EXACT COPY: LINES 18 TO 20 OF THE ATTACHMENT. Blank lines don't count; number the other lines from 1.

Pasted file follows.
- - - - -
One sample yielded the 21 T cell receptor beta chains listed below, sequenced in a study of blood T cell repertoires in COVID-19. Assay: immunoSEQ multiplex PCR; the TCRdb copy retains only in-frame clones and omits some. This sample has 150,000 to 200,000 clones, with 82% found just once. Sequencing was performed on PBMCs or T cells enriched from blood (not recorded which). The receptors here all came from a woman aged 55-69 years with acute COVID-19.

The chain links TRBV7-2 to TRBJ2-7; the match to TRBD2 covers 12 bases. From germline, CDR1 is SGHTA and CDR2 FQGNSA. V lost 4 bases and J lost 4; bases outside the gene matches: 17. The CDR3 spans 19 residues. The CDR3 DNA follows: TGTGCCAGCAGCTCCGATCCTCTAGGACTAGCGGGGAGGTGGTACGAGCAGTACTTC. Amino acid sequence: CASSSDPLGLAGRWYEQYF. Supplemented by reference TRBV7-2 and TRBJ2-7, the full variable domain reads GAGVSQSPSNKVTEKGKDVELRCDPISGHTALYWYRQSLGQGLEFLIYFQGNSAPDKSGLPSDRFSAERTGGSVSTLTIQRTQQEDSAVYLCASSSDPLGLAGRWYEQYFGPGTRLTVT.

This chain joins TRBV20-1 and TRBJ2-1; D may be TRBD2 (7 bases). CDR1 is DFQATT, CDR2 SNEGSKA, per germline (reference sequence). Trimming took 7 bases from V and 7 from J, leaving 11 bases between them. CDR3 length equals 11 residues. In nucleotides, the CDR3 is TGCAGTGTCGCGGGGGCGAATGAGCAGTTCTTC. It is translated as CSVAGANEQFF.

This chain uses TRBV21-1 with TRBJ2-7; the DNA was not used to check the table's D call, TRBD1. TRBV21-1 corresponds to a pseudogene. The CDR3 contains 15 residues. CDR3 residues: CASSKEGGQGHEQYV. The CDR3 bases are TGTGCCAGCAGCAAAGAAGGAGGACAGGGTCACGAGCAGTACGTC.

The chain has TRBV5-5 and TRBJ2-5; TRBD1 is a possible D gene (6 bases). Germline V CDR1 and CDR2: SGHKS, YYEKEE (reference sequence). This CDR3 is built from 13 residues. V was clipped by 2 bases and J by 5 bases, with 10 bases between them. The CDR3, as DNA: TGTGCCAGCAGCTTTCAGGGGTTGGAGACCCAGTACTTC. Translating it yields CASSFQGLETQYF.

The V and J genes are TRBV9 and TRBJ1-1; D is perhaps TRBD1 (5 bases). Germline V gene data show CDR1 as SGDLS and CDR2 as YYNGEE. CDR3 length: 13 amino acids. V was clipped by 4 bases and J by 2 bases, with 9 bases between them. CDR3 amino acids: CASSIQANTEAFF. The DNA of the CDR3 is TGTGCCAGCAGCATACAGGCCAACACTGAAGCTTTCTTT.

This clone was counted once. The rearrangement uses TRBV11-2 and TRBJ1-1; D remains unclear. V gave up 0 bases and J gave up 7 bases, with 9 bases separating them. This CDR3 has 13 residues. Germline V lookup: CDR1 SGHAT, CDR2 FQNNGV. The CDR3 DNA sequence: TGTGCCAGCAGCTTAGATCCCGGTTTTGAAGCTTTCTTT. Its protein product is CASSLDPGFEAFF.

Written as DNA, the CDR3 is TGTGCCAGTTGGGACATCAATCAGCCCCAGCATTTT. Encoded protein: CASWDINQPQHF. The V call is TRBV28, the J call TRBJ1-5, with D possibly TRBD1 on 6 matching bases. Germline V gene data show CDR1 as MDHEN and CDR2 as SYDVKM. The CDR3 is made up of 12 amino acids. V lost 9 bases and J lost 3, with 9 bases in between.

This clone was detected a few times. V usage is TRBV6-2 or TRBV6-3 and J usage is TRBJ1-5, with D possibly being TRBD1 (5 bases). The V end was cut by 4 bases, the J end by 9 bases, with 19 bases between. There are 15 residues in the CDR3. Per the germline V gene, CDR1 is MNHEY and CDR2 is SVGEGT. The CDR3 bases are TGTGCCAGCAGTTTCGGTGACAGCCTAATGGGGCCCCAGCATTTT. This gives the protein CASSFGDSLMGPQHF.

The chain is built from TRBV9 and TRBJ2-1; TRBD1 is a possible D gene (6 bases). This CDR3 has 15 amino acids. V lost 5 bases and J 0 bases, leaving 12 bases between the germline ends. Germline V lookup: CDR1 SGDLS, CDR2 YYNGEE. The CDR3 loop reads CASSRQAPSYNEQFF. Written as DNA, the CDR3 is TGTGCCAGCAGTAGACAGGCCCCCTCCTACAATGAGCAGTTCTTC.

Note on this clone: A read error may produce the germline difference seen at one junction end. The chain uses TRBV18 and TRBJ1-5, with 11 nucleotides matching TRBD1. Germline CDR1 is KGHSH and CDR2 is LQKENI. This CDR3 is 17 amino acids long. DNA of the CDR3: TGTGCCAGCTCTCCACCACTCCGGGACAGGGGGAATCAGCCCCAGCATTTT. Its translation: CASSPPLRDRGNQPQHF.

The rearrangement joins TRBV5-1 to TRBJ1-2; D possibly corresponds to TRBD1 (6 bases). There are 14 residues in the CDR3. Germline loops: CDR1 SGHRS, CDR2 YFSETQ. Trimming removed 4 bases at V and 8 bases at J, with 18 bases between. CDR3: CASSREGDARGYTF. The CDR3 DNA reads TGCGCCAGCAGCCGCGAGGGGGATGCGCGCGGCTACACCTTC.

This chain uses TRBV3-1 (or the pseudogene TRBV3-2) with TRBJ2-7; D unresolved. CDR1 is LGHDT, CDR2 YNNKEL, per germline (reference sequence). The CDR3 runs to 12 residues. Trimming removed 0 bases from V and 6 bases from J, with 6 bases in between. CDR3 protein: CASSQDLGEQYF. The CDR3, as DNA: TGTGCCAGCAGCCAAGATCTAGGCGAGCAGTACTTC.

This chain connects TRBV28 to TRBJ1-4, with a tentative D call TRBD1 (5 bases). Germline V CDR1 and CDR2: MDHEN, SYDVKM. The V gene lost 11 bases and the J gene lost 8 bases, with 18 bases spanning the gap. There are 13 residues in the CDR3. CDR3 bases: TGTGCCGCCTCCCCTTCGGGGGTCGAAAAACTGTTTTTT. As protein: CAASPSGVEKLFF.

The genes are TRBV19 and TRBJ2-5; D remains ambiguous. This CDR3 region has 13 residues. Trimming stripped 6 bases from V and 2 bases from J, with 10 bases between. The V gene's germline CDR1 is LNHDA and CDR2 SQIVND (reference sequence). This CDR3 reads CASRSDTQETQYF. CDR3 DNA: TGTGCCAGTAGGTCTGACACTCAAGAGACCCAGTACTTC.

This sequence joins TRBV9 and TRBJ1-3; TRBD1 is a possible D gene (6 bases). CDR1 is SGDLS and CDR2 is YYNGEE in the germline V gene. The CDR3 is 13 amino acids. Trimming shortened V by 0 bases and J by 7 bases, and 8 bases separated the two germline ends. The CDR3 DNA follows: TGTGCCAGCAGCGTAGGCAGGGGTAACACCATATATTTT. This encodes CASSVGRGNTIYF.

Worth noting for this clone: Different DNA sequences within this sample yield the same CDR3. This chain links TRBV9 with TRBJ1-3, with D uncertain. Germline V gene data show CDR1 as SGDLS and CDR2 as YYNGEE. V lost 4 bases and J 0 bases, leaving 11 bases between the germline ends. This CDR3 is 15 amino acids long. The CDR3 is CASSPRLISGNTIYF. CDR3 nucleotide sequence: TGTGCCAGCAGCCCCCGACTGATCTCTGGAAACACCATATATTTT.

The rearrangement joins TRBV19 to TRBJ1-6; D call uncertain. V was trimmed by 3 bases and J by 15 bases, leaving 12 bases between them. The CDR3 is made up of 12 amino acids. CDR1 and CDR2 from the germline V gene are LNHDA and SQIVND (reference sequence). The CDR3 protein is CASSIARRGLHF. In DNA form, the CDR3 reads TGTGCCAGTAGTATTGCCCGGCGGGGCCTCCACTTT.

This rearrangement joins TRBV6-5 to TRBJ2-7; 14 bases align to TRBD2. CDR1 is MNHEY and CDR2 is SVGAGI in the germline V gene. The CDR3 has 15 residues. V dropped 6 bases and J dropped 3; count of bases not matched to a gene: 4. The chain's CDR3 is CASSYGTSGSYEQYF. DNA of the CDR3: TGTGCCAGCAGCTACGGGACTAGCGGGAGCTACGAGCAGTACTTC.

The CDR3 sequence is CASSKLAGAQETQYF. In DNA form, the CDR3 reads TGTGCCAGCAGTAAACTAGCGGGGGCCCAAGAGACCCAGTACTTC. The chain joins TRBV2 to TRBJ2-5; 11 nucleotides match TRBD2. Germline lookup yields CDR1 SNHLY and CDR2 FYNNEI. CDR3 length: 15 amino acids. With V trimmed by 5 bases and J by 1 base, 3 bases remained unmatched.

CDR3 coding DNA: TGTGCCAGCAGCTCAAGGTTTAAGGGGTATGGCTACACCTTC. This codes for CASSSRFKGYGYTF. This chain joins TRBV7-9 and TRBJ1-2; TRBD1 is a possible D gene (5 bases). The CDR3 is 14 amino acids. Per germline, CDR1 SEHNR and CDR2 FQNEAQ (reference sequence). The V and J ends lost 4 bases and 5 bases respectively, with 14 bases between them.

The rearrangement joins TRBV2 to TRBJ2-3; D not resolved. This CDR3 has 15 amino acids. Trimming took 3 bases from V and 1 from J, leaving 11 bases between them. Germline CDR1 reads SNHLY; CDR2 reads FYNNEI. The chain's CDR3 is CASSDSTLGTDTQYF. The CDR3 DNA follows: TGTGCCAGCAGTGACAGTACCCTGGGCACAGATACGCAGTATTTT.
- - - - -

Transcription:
The rearrangement joins TRBV19 to TRBJ1-6; D call uncertain. V was trimmed by 3 bases and J by 15 bases, leaving 12 bases between them. The CDR3 is made up of 12 amino acids. CDR1 and CDR2 from the germline V gene are LNHDA and SQIVND (reference sequence). The CDR3 protein is CASSIARRGLHF. In DNA form, the CDR3 reads TGTGCCAGTAGTATTGCCCGGCGGGGCCTCCACTTT.

This rearrangement joins TRBV6-5 to TRBJ2-7; 14 bases align to TRBD2. CDR1 is MNHEY and CDR2 is SVGAGI in the germline V gene. The CDR3 has 15 residues. V dropped 6 bases and J dropped 3; count of bases not matched to a gene: 4. The chain's CDR3 is CASSYGTSGSYEQYF. DNA of the CDR3: TGTGCCAGCAGCTACGGGACTAGCGGGAGCTACGAGCAGTACTTC.

The CDR3 sequence is CASSKLAGAQETQYF. In DNA form, the CDR3 reads TGTGCCAGCAGTAAACTAGCGGGGGCCCAAGAGACCCAGTACTTC. The chain joins TRBV2 to TRBJ2-5; 11 nucleotides match TRBD2. Germline lookup yields CDR1 SNHLY and CDR2 FYNNEI. CDR3 length: 15 amino acids. With V trimmed by 5 bases and J by 1 base, 3 bases remained unmatched.